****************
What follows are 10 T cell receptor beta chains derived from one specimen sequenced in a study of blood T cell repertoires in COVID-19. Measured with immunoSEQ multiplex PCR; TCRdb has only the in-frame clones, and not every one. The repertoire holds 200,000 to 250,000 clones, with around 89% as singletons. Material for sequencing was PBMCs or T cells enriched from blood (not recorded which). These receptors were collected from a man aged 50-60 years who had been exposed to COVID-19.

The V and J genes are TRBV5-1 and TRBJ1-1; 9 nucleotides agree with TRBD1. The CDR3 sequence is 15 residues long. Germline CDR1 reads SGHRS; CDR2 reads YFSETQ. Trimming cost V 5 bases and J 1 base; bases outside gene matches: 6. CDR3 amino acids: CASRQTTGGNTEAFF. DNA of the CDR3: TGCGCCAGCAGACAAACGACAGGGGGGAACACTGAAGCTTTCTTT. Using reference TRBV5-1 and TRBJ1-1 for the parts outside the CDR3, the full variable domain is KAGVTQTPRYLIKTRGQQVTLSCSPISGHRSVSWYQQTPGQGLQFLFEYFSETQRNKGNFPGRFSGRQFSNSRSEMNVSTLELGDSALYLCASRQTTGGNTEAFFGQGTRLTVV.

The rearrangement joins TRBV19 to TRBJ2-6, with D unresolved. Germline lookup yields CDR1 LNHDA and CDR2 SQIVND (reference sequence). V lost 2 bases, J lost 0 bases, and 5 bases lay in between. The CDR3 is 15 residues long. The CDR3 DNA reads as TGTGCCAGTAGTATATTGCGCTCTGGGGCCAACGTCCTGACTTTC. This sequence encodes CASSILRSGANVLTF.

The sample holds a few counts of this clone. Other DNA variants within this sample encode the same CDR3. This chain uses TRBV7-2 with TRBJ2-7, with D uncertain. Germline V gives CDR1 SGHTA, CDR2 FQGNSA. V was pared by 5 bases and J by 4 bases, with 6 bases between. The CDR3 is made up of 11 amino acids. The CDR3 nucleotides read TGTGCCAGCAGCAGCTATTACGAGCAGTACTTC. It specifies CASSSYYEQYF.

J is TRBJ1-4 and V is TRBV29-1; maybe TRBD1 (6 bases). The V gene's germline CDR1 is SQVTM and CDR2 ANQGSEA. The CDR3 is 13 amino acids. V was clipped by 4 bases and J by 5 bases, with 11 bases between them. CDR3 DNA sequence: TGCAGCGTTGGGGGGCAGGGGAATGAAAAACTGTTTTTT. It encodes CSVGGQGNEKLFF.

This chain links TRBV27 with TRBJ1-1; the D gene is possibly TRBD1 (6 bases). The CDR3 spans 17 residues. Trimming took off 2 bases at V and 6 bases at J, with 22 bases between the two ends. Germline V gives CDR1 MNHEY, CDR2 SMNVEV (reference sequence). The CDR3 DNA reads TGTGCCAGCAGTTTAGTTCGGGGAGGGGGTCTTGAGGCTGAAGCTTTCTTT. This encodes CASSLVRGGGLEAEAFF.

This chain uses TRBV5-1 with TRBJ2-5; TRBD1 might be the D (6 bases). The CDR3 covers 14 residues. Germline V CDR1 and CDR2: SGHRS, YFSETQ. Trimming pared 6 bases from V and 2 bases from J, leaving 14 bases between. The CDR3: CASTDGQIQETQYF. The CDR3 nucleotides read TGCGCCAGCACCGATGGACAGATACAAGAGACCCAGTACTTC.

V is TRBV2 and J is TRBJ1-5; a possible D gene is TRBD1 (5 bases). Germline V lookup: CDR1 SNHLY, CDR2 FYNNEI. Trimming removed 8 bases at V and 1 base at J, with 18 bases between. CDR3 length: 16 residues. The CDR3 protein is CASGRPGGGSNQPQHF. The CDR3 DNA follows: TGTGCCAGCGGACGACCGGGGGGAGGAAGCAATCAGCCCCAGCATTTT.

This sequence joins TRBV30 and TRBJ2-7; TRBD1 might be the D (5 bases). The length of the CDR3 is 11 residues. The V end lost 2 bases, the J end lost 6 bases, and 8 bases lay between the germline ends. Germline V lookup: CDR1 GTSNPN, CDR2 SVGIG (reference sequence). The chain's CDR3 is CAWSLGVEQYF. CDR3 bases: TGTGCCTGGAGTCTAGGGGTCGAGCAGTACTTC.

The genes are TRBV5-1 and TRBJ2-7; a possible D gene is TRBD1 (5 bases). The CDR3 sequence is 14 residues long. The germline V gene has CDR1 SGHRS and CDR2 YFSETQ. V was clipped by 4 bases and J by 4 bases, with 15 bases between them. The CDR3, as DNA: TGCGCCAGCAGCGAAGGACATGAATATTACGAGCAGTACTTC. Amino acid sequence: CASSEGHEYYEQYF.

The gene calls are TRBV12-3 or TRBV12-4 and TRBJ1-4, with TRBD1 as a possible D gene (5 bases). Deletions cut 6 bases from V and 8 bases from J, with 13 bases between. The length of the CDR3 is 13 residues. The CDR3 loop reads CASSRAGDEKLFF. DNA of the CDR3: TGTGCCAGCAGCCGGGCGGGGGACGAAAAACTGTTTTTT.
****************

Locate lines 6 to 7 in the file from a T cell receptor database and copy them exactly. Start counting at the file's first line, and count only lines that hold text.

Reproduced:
This chain links TRBV27 with TRBJ1-1; the D gene is possibly TRBD1 (6 bases). The CDR3 spans 17 residues. Trimming took off 2 bases at V and 6 bases at J, with 22 bases between the two ends. Germline V gives CDR1 MNHEY, CDR2 SMNVEV (reference sequence). The CDR3 DNA reads TGTGCCAGCAGTTTAGTTCGGGGAGGGGGTCTTGAGGCTGAAGCTTTCTTT. This encodes CASSLVRGGGLEAEAFF.

This chain uses TRBV5-1 with TRBJ2-5; TRBD1 might be the D (6 bases). The CDR3 covers 14 residues. Germline V CDR1 and CDR2: SGHRS, YFSETQ. Trimming pared 6 bases from V and 2 bases from J, leaving 14 bases between. The CDR3: CASTDGQIQETQYF. The CDR3 nucleotides read TGCGCCAGCACCGATGGACAGATACAAGAGACCCAGTACTTC.